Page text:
Members of the public, officials and community representatives turned out to remember the life of Mandela, who died on December 5, at a service held by the Evangelical Community Church in Abu Dhabi.
Abu Dhabi church hosts Nelson Mandela memorial
ABU DHABI // Tributes were paid to the former South African president, Nelson Mandela, in the capital on Wednesday night.
The Evangelical Community Church in Abu Dhabi hosted the event, where members of the public, officials and community representatives turned out to remember the life of Mandela, who died on December 5.
“It was a fantastic service and a lovely turnout, all of the speeches reflected the greatness of the man we were sending off,” said South Africa’s ambassador to the UAE, Mpetjane Kgaogelo Lekgoro.
“We are happy that on this occasion we were able to join the rest of the world in his send-off.
“As a young man I was in the leadership of his youth organisation so I had the privilege of working in the same office that he worked from and finding myself in meetings that he presided over.
“I remember him as a towering individual. He made it easy for you to be in his presence. He was firm on decisions and a very great leader,” Mr Lekgoro said.
In his speech to the congregation Mr Lekgoro looked back on the life of Mandela.
“When we finally achieved our freedom in 1994, Nelson Mandela thanked the nations of the world for their contributions.
“To this end, in 1995 president Mandela came to the UAE to thank Sheikh Zayed and the people of the nation for their support.
“As we mourn his passing we do so at the same time celebrate a life of selflessness. We do so with a feeling of loss, but also of pride, for having being endowed with a leader of such bravery and humility.”
South African expatriates, many in traditional dress, sang hymns and said prayers for the man they knew as Madiba.
Pumla Mbana was born and brought up in South Africa and now works as a nurse in Dubai.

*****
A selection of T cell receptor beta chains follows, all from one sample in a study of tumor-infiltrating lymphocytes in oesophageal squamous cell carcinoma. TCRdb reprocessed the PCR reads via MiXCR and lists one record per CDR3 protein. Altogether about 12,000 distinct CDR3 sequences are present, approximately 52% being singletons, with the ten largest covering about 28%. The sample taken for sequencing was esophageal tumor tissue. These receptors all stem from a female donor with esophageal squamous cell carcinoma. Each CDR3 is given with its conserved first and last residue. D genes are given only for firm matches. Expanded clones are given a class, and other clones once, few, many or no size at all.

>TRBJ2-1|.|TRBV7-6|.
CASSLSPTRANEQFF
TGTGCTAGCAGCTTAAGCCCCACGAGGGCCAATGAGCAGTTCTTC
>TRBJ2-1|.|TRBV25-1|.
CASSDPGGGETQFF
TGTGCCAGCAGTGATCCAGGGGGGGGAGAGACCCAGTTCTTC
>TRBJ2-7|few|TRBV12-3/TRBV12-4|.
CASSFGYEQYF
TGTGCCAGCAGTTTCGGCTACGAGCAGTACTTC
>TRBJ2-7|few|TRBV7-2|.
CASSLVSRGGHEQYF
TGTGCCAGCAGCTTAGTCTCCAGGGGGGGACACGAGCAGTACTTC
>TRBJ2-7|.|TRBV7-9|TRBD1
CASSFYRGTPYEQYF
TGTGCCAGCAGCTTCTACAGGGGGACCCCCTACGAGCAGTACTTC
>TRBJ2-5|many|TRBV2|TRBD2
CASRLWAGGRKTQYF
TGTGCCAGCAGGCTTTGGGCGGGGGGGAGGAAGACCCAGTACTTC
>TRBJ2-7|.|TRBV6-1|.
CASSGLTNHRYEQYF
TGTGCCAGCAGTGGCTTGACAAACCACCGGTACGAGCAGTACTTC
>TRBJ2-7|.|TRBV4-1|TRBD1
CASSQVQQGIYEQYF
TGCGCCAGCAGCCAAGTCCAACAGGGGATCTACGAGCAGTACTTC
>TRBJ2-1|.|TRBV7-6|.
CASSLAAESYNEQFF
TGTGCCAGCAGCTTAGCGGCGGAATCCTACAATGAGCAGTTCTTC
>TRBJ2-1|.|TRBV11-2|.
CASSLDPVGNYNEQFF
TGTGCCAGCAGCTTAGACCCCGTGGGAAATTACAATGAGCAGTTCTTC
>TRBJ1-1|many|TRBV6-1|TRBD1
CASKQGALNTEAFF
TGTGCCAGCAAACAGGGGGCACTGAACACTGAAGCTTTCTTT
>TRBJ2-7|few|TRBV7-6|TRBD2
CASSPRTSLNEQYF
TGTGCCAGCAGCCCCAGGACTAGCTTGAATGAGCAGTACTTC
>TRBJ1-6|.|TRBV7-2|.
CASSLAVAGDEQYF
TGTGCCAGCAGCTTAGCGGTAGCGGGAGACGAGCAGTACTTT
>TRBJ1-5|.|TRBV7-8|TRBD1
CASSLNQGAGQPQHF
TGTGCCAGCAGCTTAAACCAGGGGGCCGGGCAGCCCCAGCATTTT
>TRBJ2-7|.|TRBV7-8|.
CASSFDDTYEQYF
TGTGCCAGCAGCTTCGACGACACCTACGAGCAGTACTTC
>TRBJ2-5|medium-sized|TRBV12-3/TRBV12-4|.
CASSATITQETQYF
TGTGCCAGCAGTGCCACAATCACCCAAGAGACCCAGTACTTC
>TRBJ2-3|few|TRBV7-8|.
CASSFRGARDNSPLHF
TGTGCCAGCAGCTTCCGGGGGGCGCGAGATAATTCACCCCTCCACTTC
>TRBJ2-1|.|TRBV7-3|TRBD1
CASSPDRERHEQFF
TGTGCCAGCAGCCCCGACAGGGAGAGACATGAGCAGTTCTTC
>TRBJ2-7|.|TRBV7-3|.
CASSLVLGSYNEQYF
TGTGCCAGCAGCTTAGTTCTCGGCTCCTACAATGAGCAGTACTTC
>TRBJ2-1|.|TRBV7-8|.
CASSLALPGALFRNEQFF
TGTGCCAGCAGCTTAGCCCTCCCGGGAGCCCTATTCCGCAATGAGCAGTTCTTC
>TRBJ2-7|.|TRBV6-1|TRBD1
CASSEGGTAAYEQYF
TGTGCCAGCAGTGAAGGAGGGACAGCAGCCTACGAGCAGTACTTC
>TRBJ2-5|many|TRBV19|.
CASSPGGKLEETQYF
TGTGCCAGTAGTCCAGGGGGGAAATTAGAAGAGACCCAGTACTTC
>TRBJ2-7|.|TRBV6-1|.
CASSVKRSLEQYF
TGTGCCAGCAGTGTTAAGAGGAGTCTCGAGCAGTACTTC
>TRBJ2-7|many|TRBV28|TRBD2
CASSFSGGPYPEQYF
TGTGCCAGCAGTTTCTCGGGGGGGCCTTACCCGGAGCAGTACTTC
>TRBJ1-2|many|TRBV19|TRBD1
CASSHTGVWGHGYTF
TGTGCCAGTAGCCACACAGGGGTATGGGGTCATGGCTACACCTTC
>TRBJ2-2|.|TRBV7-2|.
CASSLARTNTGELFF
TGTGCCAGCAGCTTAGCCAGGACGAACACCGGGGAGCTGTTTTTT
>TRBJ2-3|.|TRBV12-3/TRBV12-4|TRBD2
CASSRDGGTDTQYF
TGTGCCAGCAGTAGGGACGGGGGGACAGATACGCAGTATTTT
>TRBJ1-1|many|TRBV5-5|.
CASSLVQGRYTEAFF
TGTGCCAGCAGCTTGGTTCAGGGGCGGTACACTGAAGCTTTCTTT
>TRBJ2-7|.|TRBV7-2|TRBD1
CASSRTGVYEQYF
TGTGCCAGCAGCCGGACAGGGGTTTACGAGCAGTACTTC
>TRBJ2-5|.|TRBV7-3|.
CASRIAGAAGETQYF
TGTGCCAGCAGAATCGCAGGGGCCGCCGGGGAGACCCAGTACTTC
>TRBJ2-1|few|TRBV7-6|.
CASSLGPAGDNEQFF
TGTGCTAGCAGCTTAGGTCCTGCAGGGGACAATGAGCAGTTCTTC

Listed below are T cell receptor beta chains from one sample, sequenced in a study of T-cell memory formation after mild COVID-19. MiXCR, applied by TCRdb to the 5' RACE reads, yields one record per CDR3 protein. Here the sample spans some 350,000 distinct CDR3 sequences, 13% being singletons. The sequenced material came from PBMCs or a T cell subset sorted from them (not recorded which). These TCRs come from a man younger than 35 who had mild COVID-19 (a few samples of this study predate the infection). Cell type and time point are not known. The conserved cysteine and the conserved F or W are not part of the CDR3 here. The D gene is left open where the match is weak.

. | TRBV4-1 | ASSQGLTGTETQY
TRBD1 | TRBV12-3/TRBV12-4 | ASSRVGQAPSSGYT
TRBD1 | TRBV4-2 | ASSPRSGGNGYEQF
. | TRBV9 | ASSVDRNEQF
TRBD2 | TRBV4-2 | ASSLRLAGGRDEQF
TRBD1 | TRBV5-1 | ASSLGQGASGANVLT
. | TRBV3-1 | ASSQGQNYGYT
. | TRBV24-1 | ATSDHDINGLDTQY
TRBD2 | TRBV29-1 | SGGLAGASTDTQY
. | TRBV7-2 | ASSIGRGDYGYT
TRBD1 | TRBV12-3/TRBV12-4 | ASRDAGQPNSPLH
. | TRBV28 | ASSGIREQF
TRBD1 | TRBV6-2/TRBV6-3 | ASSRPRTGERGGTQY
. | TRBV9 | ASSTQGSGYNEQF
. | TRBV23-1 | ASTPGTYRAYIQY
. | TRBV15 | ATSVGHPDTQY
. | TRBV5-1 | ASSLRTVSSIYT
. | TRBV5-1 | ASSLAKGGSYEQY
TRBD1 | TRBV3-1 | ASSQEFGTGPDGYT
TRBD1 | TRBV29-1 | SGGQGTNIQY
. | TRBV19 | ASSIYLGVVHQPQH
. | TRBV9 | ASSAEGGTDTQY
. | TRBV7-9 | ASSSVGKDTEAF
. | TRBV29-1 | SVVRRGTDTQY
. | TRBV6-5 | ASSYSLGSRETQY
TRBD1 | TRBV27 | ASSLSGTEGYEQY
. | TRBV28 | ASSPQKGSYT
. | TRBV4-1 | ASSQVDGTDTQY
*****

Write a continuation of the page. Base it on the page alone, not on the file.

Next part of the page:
She drove to the capital specifically to attend the memorial.
“It was very touching. I have mixed feelings, sometimes happy, sometimes sad.”
She had the good fortune to meet Mandela in Johannesburg some years ago at a meeting to raise funds for charity.
“When I shook his hand I felt like I had a minor seizure, I had to hide it. My whole body was shaking and I didn’t know what to say to him, I just held his hand. It was amazing. He has been in my heart spiritually and my whole family holds him in their hearts.”
“God sent us angels in the form of people on this Earth, like Madiba and the late Sheikh Zayed,” said Ebrahim Al Haddar, chairman of Nahtam Social Responsibility, a local private voluntary organisation dedicated to addressing the social needs of communities around the world.
“They were both born in the same year. I remember seeing them sitting together. They shared the same principles. Our community is our responsibility and it is up to us as individuals to make the difference. We need to continue to respect our brothers and sisters and to treat everyone as we wish for ourselves and follow Madiba’s example.”
Mandela was a “man for his time”, said Cameron Arensen, pastor of the Evangelical Community Church.
“He was a man who understood his time and he was a man who understood what was appropriate to the times of his history,” said Mr Arensen, who was born in Tanzania and spent more than 20 years of his life in South Africa.
“I believe it is appropriate to celebrate his spiritual strength and his firm belief and engagement in promoting human dignity in the search of social harmony for all South African people,” said Ruben Eduardo Caro, dean of the diplomatic corps and ambassador of Argentina.
“I think an important part of his great legacy is how he influenced and inspired a generation. He made us want to be better people.”
Mr Caro led a standing ovation, accompanied by shrieks and cheers from the crowd, applauding the life of Mandela.